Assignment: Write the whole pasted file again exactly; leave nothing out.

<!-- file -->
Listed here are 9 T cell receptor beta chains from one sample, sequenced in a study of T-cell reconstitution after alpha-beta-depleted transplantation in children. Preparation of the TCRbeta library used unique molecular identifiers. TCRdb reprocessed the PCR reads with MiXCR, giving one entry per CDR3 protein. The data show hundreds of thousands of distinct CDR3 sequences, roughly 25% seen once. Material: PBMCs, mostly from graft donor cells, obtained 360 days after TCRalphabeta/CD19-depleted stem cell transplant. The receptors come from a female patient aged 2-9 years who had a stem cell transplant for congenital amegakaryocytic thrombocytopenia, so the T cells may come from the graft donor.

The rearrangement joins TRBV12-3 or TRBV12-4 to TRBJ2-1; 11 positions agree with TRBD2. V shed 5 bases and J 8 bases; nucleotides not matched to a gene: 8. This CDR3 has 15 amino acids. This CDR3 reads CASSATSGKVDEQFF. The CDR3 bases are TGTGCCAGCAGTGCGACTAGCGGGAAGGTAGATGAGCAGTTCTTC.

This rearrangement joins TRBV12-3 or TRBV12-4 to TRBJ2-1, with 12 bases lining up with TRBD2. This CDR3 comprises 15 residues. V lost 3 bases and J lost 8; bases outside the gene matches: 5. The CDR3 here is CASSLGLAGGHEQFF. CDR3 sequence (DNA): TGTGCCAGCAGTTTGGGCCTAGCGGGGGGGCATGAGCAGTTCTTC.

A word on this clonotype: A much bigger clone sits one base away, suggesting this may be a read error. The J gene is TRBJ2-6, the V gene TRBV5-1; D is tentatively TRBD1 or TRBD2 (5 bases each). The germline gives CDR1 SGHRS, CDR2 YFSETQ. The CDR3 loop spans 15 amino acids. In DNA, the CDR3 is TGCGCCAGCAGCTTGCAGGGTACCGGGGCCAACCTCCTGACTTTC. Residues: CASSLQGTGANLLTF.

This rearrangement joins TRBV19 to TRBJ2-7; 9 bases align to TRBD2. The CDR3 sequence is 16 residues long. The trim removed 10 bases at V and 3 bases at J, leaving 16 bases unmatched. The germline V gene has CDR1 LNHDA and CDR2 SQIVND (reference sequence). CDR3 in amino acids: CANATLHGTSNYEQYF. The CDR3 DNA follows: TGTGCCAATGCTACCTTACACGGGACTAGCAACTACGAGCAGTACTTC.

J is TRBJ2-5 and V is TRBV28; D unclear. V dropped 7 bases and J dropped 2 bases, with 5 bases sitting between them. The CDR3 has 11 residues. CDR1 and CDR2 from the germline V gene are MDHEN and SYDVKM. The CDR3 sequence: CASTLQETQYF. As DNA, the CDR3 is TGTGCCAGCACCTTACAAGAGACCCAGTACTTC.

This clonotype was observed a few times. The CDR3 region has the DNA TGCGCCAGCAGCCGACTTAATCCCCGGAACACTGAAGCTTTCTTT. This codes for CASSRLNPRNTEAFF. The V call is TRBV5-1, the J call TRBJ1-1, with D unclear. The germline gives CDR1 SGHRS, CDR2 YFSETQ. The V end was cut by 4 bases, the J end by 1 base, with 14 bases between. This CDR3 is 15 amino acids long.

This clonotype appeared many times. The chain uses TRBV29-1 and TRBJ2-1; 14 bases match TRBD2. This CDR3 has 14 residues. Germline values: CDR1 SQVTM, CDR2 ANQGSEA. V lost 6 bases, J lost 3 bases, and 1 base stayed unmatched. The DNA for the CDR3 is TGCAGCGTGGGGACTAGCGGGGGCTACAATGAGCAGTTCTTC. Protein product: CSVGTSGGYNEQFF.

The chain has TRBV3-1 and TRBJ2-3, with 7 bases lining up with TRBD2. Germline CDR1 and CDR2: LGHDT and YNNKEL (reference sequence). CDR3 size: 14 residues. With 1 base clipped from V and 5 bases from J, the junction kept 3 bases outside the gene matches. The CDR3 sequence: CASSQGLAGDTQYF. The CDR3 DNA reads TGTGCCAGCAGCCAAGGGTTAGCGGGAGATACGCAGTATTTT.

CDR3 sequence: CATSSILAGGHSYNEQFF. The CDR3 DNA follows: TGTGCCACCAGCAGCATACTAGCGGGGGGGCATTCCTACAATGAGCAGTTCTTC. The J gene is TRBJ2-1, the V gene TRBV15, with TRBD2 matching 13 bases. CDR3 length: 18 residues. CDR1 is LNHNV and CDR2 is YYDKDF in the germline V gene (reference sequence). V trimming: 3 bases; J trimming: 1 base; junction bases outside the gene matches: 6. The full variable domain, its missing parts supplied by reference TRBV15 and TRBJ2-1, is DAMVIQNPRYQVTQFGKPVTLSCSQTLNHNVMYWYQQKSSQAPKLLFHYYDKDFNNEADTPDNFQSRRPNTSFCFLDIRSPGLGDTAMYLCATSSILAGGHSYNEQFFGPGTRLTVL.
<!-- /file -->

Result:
Listed here are 9 T cell receptor beta chains from one sample, sequenced in a study of T-cell reconstitution after alpha-beta-depleted transplantation in children. Preparation of the TCRbeta library used unique molecular identifiers. TCRdb reprocessed the PCR reads with MiXCR, giving one entry per CDR3 protein. The data show hundreds of thousands of distinct CDR3 sequences, roughly 25% seen once. Material: PBMCs, mostly from graft donor cells, obtained 360 days after TCRalphabeta/CD19-depleted stem cell transplant. The receptors come from a female patient aged 2-9 years who had a stem cell transplant for congenital amegakaryocytic thrombocytopenia, so the T cells may come from the graft donor.

The rearrangement joins TRBV12-3 or TRBV12-4 to TRBJ2-1; 11 positions agree with TRBD2. V shed 5 bases and J 8 bases; nucleotides not matched to a gene: 8. This CDR3 has 15 amino acids. This CDR3 reads CASSATSGKVDEQFF. The CDR3 bases are TGTGCCAGCAGTGCGACTAGCGGGAAGGTAGATGAGCAGTTCTTC.

This rearrangement joins TRBV12-3 or TRBV12-4 to TRBJ2-1, with 12 bases lining up with TRBD2. This CDR3 comprises 15 residues. V lost 3 bases and J lost 8; bases outside the gene matches: 5. The CDR3 here is CASSLGLAGGHEQFF. CDR3 sequence (DNA): TGTGCCAGCAGTTTGGGCCTAGCGGGGGGGCATGAGCAGTTCTTC.

A word on this clonotype: A much bigger clone sits one base away, suggesting this may be a read error. The J gene is TRBJ2-6, the V gene TRBV5-1; D is tentatively TRBD1 or TRBD2 (5 bases each). The germline gives CDR1 SGHRS, CDR2 YFSETQ. The CDR3 loop spans 15 amino acids. In DNA, the CDR3 is TGCGCCAGCAGCTTGCAGGGTACCGGGGCCAACCTCCTGACTTTC. Residues: CASSLQGTGANLLTF.

This rearrangement joins TRBV19 to TRBJ2-7; 9 bases align to TRBD2. The CDR3 sequence is 16 residues long. The trim removed 10 bases at V and 3 bases at J, leaving 16 bases unmatched. The germline V gene has CDR1 LNHDA and CDR2 SQIVND (reference sequence). CDR3 in amino acids: CANATLHGTSNYEQYF. The CDR3 DNA follows: TGTGCCAATGCTACCTTACACGGGACTAGCAACTACGAGCAGTACTTC.

J is TRBJ2-5 and V is TRBV28; D unclear. V dropped 7 bases and J dropped 2 bases, with 5 bases sitting between them. The CDR3 has 11 residues. CDR1 and CDR2 from the germline V gene are MDHEN and SYDVKM. The CDR3 sequence: CASTLQETQYF. As DNA, the CDR3 is TGTGCCAGCACCTTACAAGAGACCCAGTACTTC.

This clonotype was observed a few times. The CDR3 region has the DNA TGCGCCAGCAGCCGACTTAATCCCCGGAACACTGAAGCTTTCTTT. This codes for CASSRLNPRNTEAFF. The V call is TRBV5-1, the J call TRBJ1-1, with D unclear. The germline gives CDR1 SGHRS, CDR2 YFSETQ. The V end was cut by 4 bases, the J end by 1 base, with 14 bases between. This CDR3 is 15 amino acids long.

This clonotype appeared many times. The chain uses TRBV29-1 and TRBJ2-1; 14 bases match TRBD2. This CDR3 has 14 residues. Germline values: CDR1 SQVTM, CDR2 ANQGSEA. V lost 6 bases, J lost 3 bases, and 1 base stayed unmatched. The DNA for the CDR3 is TGCAGCGTGGGGACTAGCGGGGGCTACAATGAGCAGTTCTTC. Protein product: CSVGTSGGYNEQFF.

The chain has TRBV3-1 and TRBJ2-3, with 7 bases lining up with TRBD2. Germline CDR1 and CDR2: LGHDT and YNNKEL (reference sequence). CDR3 size: 14 residues. With 1 base clipped from V and 5 bases from J, the junction kept 3 bases outside the gene matches. The CDR3 sequence: CASSQGLAGDTQYF. The CDR3 DNA reads TGTGCCAGCAGCCAAGGGTTAGCGGGAGATACGCAGTATTTT.

CDR3 sequence: CATSSILAGGHSYNEQFF. The CDR3 DNA follows: TGTGCCACCAGCAGCATACTAGCGGGGGGGCATTCCTACAATGAGCAGTTCTTC. The J gene is TRBJ2-1, the V gene TRBV15, with TRBD2 matching 13 bases. CDR3 length: 18 residues. CDR1 is LNHNV and CDR2 is YYDKDF in the germline V gene (reference sequence). V trimming: 3 bases; J trimming: 1 base; junction bases outside the gene matches: 6. The full variable domain, its missing parts supplied by reference TRBV15 and TRBJ2-1, is DAMVIQNPRYQVTQFGKPVTLSCSQTLNHNVMYWYQQKSSQAPKLLFHYYDKDFNNEADTPDNFQSRRPNTSFCFLDIRSPGLGDTAMYLCATSSILAGGHSYNEQFFGPGTRLTVL.